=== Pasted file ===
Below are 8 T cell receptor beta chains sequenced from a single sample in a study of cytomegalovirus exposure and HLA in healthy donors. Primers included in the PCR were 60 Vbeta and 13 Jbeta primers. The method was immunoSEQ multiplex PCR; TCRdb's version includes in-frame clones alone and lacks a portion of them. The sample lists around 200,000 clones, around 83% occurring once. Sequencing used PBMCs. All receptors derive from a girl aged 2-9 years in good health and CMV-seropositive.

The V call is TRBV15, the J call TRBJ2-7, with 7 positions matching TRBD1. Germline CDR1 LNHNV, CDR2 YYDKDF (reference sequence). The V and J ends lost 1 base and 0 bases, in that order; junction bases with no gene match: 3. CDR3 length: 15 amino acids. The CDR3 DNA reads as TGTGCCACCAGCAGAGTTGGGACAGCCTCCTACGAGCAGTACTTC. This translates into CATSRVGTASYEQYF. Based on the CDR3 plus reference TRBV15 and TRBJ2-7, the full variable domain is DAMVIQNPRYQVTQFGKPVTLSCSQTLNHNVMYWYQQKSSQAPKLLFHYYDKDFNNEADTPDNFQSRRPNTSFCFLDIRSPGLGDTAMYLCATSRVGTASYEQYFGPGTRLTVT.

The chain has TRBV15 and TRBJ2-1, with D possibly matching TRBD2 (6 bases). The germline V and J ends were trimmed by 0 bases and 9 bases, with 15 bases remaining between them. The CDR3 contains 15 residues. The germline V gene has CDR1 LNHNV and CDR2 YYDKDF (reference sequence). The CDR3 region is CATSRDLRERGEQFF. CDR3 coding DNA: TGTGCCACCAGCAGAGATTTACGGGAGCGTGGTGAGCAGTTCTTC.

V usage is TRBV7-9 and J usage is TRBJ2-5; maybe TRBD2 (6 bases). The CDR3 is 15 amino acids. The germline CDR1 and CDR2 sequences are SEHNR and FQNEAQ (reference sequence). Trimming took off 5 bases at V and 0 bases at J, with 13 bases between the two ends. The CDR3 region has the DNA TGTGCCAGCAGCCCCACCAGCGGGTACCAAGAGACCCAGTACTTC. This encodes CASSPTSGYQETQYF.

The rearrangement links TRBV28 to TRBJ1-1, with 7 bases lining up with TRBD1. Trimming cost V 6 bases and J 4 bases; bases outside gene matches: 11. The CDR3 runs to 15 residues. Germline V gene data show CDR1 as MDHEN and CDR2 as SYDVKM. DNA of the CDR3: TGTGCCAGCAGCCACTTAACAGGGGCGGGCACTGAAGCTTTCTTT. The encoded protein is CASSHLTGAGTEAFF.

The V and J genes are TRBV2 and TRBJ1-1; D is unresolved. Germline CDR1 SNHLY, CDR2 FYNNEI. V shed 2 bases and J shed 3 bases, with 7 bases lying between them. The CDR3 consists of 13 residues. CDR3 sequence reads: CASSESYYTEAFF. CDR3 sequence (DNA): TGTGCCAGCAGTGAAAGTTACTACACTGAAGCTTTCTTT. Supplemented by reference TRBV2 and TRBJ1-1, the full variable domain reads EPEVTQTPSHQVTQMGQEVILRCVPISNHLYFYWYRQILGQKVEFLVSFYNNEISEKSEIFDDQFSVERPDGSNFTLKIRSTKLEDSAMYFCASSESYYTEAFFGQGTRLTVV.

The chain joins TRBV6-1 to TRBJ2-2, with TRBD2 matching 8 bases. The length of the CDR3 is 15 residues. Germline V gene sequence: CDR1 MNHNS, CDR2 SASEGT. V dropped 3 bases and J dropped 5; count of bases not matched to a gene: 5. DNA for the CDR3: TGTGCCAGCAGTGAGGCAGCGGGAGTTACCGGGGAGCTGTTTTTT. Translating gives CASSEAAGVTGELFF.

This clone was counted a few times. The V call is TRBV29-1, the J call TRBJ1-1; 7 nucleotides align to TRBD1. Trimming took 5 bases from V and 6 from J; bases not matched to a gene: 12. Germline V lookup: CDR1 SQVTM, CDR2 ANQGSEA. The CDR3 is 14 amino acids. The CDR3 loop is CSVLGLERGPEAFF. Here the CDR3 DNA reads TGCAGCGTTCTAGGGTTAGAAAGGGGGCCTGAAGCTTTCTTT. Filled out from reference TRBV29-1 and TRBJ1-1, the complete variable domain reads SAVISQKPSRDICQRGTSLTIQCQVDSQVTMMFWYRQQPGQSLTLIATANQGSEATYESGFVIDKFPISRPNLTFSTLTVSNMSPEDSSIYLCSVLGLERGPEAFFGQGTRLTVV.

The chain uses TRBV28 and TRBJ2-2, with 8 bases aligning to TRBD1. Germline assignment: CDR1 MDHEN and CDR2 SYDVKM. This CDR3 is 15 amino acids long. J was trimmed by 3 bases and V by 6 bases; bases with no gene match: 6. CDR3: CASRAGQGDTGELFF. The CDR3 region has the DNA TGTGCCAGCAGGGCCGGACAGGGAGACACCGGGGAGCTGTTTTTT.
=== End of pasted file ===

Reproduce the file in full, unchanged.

Below are 8 T cell receptor beta chains sequenced from a single sample in a study of cytomegalovirus exposure and HLA in healthy donors. Primers included in the PCR were 60 Vbeta and 13 Jbeta primers. The method was immunoSEQ multiplex PCR; TCRdb's version includes in-frame clones alone and lacks a portion of them. The sample lists around 200,000 clones, around 83% occurring once. Sequencing used PBMCs. All receptors derive from a girl aged 2-9 years in good health and CMV-seropositive.

The V call is TRBV15, the J call TRBJ2-7, with 7 positions matching TRBD1. Germline CDR1 LNHNV, CDR2 YYDKDF (reference sequence). The V and J ends lost 1 base and 0 bases, in that order; junction bases with no gene match: 3. CDR3 length: 15 amino acids. The CDR3 DNA reads as TGTGCCACCAGCAGAGTTGGGACAGCCTCCTACGAGCAGTACTTC. This translates into CATSRVGTASYEQYF. Based on the CDR3 plus reference TRBV15 and TRBJ2-7, the full variable domain is DAMVIQNPRYQVTQFGKPVTLSCSQTLNHNVMYWYQQKSSQAPKLLFHYYDKDFNNEADTPDNFQSRRPNTSFCFLDIRSPGLGDTAMYLCATSRVGTASYEQYFGPGTRLTVT.

The chain has TRBV15 and TRBJ2-1, with D possibly matching TRBD2 (6 bases). The germline V and J ends were trimmed by 0 bases and 9 bases, with 15 bases remaining between them. The CDR3 contains 15 residues. The germline V gene has CDR1 LNHNV and CDR2 YYDKDF (reference sequence). The CDR3 region is CATSRDLRERGEQFF. CDR3 coding DNA: TGTGCCACCAGCAGAGATTTACGGGAGCGTGGTGAGCAGTTCTTC.

V usage is TRBV7-9 and J usage is TRBJ2-5; maybe TRBD2 (6 bases). The CDR3 is 15 amino acids. The germline CDR1 and CDR2 sequences are SEHNR and FQNEAQ (reference sequence). Trimming took off 5 bases at V and 0 bases at J, with 13 bases between the two ends. The CDR3 region has the DNA TGTGCCAGCAGCCCCACCAGCGGGTACCAAGAGACCCAGTACTTC. This encodes CASSPTSGYQETQYF.

The rearrangement links TRBV28 to TRBJ1-1, with 7 bases lining up with TRBD1. Trimming cost V 6 bases and J 4 bases; bases outside gene matches: 11. The CDR3 runs to 15 residues. Germline V gene data show CDR1 as MDHEN and CDR2 as SYDVKM. DNA of the CDR3: TGTGCCAGCAGCCACTTAACAGGGGCGGGCACTGAAGCTTTCTTT. The encoded protein is CASSHLTGAGTEAFF.

The V and J genes are TRBV2 and TRBJ1-1; D is unresolved. Germline CDR1 SNHLY, CDR2 FYNNEI. V shed 2 bases and J shed 3 bases, with 7 bases lying between them. The CDR3 consists of 13 residues. CDR3 sequence reads: CASSESYYTEAFF. CDR3 sequence (DNA): TGTGCCAGCAGTGAAAGTTACTACACTGAAGCTTTCTTT. Supplemented by reference TRBV2 and TRBJ1-1, the full variable domain reads EPEVTQTPSHQVTQMGQEVILRCVPISNHLYFYWYRQILGQKVEFLVSFYNNEISEKSEIFDDQFSVERPDGSNFTLKIRSTKLEDSAMYFCASSESYYTEAFFGQGTRLTVV.

The chain joins TRBV6-1 to TRBJ2-2, with TRBD2 matching 8 bases. The length of the CDR3 is 15 residues. Germline V gene sequence: CDR1 MNHNS, CDR2 SASEGT. V dropped 3 bases and J dropped 5; count of bases not matched to a gene: 5. DNA for the CDR3: TGTGCCAGCAGTGAGGCAGCGGGAGTTACCGGGGAGCTGTTTTTT. Translating gives CASSEAAGVTGELFF.

This clone was counted a few times. The V call is TRBV29-1, the J call TRBJ1-1; 7 nucleotides align to TRBD1. Trimming took 5 bases from V and 6 from J; bases not matched to a gene: 12. Germline V lookup: CDR1 SQVTM, CDR2 ANQGSEA. The CDR3 is 14 amino acids. The CDR3 loop is CSVLGLERGPEAFF. Here the CDR3 DNA reads TGCAGCGTTCTAGGGTTAGAAAGGGGGCCTGAAGCTTTCTTT. Filled out from reference TRBV29-1 and TRBJ1-1, the complete variable domain reads SAVISQKPSRDICQRGTSLTIQCQVDSQVTMMFWYRQQPGQSLTLIATANQGSEATYESGFVIDKFPISRPNLTFSTLTVSNMSPEDSSIYLCSVLGLERGPEAFFGQGTRLTVV.

The chain uses TRBV28 and TRBJ2-2, with 8 bases aligning to TRBD1. Germline assignment: CDR1 MDHEN and CDR2 SYDVKM. This CDR3 is 15 amino acids long. J was trimmed by 3 bases and V by 6 bases; bases with no gene match: 6. CDR3: CASRAGQGDTGELFF. The CDR3 region has the DNA TGTGCCAGCAGGGCCGGACAGGGAGACACCGGGGAGCTGTTTTTT.